Pelosi, in a conference call with House Democrats on Tuesday, made clear she was unwilling to agree to any proposals she deemed insufficient, according to two people on the call.

"We cannot get an agreement just by folding," Pelosi told her members, the people said.

The broader negotiations have remained at a stalemate for months. While President Donald Trump offered a momentary boost to the prospects of an agreement last week when he called for a "big" deal and proposed a $1.8 trillion offer, Pelosi has rejected the effort as insufficient on several major fronts and the talks are once again stuck without a clear path forward.

Pelosi, in a letter to her House Democratic colleagues Tuesday, listed off a myriad of significant issues with the latest Trump administration proposal.

The California Democrat laid out eight key areas where tangible differences exist between the two sides, and the issues largely mirror the splits between the two sides that have existed for more than three months.

Pelosi also made clear that those eight areas "are not exhaustive of our many outstanding concerns."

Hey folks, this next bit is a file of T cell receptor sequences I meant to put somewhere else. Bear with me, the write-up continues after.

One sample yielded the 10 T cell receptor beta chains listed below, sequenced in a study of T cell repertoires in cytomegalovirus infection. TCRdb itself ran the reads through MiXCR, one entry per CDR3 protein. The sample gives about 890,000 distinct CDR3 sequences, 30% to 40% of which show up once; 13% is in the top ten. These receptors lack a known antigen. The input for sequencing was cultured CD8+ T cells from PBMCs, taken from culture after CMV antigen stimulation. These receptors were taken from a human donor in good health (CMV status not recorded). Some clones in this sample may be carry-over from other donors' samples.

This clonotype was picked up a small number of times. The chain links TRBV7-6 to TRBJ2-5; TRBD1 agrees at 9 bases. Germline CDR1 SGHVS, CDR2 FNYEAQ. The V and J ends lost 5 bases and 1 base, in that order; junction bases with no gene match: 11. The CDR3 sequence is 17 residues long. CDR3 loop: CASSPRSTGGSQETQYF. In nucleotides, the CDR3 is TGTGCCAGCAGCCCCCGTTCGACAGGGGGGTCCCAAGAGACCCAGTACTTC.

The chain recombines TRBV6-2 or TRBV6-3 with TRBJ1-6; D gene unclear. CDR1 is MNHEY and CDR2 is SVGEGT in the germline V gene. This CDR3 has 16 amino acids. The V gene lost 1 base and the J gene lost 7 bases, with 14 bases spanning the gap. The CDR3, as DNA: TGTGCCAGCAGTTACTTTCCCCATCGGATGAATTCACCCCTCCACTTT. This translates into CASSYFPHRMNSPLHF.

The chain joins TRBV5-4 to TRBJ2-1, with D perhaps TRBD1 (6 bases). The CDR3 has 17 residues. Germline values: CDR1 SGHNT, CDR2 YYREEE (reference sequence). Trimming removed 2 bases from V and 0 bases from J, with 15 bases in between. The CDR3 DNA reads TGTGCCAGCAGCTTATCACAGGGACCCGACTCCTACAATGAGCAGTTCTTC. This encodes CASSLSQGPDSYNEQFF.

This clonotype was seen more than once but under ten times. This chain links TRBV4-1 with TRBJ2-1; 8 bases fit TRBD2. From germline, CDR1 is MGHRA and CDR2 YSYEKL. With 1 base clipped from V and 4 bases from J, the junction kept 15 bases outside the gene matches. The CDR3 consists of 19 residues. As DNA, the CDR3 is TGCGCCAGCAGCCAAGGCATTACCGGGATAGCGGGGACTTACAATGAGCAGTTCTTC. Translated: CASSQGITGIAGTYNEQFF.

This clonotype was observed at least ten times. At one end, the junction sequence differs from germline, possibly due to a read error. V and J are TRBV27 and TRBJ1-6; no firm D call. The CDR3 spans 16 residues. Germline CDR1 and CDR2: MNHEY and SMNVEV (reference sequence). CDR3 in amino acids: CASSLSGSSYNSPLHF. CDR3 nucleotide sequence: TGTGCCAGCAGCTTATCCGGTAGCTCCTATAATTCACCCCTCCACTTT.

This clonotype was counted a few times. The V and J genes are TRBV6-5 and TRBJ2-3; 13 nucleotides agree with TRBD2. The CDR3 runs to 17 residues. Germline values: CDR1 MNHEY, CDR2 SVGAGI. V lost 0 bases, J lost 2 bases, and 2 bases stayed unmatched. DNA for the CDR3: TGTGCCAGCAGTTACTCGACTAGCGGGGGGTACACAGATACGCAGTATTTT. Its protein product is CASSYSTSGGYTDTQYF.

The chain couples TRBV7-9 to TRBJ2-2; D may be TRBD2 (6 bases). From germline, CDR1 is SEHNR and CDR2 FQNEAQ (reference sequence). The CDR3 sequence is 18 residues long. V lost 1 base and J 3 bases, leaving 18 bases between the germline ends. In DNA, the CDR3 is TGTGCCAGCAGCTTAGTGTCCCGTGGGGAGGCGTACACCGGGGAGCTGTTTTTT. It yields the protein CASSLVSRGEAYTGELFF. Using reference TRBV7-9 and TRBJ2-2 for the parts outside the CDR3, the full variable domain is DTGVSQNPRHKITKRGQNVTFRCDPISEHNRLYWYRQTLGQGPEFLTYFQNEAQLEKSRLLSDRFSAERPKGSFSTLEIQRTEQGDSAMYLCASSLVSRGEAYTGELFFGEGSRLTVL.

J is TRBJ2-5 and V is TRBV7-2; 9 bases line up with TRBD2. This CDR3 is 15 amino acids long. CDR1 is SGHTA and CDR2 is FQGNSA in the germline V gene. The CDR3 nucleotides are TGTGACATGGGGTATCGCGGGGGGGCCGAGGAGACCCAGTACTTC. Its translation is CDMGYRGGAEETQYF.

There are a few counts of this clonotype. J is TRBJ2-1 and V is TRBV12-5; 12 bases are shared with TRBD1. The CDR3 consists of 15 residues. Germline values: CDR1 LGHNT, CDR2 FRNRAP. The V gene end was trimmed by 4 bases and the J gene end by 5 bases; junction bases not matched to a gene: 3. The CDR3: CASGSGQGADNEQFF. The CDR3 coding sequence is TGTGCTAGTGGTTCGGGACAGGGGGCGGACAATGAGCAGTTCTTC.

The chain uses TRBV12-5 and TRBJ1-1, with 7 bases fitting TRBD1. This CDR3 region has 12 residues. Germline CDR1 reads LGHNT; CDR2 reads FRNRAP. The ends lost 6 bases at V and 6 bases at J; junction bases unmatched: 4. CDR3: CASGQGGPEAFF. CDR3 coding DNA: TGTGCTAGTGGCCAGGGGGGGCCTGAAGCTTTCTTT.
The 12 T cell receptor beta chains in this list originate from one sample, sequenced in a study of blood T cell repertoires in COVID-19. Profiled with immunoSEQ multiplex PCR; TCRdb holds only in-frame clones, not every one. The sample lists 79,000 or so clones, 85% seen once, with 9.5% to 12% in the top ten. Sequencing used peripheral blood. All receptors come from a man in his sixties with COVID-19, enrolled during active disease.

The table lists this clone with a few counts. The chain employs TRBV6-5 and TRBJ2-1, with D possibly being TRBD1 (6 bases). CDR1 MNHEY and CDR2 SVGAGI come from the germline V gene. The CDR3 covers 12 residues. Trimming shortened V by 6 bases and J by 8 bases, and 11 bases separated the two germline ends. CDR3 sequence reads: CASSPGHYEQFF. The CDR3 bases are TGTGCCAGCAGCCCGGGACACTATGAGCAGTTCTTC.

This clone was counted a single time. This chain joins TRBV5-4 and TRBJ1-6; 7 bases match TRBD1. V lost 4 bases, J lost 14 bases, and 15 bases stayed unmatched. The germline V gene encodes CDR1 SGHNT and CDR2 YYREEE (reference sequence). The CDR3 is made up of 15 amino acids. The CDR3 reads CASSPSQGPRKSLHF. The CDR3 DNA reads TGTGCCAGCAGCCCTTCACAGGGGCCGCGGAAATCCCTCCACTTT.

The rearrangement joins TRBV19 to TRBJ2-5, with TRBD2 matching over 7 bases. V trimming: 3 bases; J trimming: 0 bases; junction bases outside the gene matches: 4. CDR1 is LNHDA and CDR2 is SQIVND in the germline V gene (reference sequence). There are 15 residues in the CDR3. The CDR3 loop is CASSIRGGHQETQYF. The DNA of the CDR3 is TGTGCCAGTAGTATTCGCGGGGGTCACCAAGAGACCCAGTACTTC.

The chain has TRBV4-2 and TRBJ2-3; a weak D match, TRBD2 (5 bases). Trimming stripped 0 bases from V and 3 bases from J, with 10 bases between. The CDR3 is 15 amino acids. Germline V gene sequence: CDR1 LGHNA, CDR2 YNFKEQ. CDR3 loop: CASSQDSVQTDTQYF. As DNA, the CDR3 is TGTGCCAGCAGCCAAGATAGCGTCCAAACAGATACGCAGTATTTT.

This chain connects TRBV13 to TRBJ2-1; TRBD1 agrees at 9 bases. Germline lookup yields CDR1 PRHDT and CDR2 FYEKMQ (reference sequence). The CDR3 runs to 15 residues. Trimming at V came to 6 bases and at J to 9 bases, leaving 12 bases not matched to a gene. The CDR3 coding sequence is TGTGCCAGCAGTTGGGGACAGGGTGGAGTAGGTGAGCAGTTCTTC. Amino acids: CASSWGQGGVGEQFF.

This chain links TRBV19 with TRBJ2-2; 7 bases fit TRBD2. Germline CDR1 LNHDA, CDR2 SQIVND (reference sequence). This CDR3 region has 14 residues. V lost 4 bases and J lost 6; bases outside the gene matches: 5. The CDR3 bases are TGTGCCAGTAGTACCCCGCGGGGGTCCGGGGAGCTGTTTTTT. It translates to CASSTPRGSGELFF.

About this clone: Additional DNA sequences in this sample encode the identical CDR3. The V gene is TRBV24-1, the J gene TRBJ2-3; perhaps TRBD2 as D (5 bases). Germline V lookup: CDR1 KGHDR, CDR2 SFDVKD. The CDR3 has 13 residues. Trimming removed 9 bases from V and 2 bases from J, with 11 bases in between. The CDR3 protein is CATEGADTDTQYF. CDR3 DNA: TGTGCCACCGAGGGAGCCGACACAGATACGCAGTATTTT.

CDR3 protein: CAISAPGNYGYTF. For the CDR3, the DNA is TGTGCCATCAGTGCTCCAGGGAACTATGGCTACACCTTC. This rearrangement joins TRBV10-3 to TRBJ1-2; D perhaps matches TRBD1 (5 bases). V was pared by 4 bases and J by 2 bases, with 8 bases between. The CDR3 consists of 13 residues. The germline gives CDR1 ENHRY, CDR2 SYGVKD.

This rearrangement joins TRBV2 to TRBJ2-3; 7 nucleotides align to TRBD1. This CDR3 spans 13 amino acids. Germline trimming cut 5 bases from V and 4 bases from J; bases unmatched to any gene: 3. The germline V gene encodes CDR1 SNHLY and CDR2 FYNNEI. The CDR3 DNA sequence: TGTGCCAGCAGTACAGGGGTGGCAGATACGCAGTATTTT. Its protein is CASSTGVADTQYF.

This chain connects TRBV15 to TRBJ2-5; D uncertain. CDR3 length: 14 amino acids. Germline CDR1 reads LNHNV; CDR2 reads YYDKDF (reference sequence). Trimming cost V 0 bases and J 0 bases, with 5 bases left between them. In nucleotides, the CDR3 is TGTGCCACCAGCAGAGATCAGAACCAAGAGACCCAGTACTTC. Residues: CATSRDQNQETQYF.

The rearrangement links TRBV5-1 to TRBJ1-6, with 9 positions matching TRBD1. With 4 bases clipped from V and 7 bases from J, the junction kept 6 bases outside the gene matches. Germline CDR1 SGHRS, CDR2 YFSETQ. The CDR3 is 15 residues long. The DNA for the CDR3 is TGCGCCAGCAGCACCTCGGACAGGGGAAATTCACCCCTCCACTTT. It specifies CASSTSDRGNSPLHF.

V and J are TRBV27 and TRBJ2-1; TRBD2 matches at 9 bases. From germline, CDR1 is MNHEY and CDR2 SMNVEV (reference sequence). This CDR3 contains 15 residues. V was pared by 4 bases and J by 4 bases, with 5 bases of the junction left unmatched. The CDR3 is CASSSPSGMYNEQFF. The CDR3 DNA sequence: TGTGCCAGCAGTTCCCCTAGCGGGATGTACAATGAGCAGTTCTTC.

"Significant changes must be made to remedy the Trump proposal's deficiencies," Pelosi wrote to her colleagues

The Senate GOP move, which aides have said was under discussion for several days, follows a written request to lawmakers from Mnuchin and Meadows to hold a vote to bring the small business program back online. The PPP was designed to bridge the pandemic-driven shutdowns and help businesses keep employees in their jobs -- and in turn, the loans taken out would be forgiven, essentially shifting into a grant. It came to an end with roughly $130 billion in funds unspent.

It also provides another opportunity for Senate Republicans in danger of losing their seats in November to vote on more relief -- something several frontline Republicans have repeatedly pressed McConnell and their colleagues to move forward on in recent months.

This story has been updated with additional developments Tuesday.